I learnt to live in the here and the now for the first time in my life. I tended to be one who had to be in control of the situation and spent most of my life in the past and future and not in the present. In India to go anywhere you couldn’t buy a round trip ticket and you had to deal with the return on your return, so it was a big change to live for the here and the now and deal with circumstances as they arose, rather than having to have everything orchestrated and it was an amazing thing. Spiritually I learnt that time is an artificial separation from the one indivisible creator and God can only be found in the present tense, in the present moment and here I was searching for God, but not living in the present moment, and that it would be impossible to unite with the force when I am not even in the moment where the force can be experienced.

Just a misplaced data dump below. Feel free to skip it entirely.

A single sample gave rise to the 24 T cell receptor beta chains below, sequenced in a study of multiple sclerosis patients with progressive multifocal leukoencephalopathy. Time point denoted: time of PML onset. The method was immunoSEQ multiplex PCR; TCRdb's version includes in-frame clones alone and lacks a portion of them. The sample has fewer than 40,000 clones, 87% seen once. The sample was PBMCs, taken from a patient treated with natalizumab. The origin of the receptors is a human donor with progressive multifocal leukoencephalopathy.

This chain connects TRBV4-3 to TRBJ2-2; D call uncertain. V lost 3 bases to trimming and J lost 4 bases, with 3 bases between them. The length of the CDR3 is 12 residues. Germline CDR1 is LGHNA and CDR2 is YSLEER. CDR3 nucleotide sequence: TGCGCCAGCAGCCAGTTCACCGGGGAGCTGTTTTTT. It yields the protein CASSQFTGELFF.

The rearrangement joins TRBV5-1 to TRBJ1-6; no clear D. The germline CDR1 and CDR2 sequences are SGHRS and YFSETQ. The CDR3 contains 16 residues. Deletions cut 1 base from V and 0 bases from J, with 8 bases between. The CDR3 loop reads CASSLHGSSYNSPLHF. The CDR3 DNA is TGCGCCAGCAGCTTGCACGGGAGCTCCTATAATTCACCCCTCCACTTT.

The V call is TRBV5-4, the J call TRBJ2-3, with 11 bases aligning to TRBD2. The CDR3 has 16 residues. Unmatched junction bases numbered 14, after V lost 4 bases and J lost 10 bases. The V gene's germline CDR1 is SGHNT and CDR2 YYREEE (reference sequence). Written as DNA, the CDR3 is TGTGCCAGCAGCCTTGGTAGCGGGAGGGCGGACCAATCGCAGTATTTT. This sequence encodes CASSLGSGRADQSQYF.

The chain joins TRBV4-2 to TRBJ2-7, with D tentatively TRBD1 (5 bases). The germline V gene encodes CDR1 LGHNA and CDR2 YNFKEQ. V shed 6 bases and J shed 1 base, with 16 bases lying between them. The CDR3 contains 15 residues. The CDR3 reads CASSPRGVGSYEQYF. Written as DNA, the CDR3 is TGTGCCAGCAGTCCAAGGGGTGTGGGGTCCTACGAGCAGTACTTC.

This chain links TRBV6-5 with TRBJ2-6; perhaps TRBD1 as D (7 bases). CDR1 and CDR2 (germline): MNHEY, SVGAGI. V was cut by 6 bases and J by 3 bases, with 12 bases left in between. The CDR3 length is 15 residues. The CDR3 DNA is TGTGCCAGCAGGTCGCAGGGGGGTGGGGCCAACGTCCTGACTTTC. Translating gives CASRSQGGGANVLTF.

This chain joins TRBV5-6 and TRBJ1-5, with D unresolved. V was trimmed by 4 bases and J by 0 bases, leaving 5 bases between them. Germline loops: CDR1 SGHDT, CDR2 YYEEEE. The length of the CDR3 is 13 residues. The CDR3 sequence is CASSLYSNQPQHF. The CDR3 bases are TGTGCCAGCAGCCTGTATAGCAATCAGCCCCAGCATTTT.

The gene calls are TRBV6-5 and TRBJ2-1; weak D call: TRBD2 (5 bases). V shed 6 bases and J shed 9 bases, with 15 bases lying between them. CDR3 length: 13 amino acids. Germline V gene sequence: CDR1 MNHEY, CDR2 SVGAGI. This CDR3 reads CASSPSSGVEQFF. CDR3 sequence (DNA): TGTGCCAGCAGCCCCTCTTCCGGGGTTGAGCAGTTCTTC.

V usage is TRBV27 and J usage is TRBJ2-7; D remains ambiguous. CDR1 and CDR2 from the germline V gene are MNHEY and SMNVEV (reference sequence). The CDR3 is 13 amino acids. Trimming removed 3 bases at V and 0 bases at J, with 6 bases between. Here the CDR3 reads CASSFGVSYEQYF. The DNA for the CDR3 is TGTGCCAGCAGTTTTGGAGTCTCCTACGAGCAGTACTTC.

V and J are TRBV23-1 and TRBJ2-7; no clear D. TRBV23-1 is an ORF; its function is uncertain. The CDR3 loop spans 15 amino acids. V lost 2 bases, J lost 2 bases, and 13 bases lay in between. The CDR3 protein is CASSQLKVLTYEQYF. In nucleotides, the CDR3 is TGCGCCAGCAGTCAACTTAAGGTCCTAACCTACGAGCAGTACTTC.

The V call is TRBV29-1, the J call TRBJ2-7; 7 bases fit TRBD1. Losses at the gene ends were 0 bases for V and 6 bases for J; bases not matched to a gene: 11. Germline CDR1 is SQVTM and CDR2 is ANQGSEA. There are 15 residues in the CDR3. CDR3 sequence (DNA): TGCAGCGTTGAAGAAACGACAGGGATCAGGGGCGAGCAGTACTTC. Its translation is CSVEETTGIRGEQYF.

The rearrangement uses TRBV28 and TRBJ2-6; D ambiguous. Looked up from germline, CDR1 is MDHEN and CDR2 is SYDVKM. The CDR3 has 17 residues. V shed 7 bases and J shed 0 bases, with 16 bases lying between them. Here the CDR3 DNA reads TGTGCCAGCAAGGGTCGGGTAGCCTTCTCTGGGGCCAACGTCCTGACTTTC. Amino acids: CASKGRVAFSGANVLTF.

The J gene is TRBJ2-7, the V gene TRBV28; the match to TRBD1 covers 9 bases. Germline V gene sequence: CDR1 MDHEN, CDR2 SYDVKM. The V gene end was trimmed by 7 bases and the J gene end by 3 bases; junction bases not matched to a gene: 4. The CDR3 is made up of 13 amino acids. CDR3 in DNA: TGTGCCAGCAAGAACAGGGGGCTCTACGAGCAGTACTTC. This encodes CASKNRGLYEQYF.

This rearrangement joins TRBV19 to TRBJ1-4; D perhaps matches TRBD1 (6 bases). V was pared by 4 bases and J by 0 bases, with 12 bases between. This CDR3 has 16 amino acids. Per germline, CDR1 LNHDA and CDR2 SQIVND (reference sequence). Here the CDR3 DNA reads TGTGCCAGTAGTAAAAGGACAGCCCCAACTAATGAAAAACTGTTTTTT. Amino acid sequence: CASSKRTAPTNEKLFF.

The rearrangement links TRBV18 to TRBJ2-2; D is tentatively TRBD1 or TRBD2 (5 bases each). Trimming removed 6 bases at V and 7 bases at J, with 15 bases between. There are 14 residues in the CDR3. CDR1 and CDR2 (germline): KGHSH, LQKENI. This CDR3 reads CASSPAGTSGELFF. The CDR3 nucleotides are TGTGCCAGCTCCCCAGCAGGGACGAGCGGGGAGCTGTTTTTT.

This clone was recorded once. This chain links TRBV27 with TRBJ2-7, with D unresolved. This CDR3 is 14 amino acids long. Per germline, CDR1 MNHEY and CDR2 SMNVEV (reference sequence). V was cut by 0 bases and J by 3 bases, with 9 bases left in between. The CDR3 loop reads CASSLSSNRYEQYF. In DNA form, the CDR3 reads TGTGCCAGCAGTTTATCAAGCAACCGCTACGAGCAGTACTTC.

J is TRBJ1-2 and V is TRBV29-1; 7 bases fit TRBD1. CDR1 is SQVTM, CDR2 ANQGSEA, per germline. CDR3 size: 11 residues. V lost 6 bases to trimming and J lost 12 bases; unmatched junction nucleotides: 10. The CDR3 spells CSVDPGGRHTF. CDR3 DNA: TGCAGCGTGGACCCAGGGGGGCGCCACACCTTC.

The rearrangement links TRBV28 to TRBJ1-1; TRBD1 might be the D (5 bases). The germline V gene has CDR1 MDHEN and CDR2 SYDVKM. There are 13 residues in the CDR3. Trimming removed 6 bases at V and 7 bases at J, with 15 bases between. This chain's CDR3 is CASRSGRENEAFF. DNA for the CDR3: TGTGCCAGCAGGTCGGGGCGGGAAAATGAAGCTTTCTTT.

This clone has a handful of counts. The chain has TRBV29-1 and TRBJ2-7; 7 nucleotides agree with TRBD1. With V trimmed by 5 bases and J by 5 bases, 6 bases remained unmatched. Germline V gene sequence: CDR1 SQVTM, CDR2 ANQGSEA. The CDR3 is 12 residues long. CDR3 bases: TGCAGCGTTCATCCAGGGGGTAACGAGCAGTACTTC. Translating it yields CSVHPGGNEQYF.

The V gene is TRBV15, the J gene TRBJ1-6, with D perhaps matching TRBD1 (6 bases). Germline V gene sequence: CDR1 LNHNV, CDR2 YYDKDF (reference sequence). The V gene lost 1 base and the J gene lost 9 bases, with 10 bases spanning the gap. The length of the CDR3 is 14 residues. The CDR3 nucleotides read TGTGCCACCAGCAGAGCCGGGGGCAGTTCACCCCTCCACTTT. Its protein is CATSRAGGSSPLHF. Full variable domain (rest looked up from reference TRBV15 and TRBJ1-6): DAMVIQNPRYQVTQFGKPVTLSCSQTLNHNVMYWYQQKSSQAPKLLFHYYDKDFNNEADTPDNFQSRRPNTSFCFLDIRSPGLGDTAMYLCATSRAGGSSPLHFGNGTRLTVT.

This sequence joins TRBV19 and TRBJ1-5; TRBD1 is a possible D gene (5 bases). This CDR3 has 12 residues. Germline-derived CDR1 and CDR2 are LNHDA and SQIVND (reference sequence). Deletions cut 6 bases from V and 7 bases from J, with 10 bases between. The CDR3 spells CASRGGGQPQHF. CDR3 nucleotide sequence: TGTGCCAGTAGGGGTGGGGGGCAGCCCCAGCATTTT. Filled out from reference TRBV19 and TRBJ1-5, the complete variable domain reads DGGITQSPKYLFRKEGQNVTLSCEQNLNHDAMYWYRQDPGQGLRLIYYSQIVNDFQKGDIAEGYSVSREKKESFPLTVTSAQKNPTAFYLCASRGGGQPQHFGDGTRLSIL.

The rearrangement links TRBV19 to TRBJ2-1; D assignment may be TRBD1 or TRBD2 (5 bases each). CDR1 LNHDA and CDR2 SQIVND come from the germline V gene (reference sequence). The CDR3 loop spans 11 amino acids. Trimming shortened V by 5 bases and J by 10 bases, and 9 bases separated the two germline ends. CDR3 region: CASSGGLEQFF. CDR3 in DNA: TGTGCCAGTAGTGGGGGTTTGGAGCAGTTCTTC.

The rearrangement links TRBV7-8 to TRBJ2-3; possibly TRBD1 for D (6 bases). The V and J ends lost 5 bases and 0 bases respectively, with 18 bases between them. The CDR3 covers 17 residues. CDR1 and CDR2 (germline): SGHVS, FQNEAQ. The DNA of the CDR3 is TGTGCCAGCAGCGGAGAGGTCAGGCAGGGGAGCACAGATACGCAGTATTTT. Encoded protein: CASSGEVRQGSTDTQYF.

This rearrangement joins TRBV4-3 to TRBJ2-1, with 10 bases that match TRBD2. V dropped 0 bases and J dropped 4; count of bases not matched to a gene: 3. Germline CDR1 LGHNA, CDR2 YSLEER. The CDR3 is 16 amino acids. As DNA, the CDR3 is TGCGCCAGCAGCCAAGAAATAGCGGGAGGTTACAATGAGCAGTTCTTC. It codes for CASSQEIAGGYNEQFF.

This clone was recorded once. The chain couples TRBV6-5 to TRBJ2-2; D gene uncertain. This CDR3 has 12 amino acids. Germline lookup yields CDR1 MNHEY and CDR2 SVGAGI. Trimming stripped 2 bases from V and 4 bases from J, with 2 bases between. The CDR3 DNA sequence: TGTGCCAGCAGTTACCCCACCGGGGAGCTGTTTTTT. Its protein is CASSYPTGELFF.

You met Mother Teresa. What was that like?
I had gone to her home and was told she would be attending the evening prayers. I went, arrived late. The room was dark and 20-30 nuns were kneeling there, but I sensed that she wasn’t there. I didn’t see anyone that was of her physical description so I sat and joined the nuns in prayer.
Twenty minutes later I felt a powerful magnetic force go through my heart and intuitively I said, ah mother Teresa has arrived and there she was, this frail looking woman not too far from her physical death who gave her blessing and feeling the powerful spiritual vibrations I thought all she had to do was come into someone’s presence and they were spiritually uplifted. It was an unforgettable moment.
India has changed considerably today from the time you went in 1988. Does the materialism and industrialization worry you?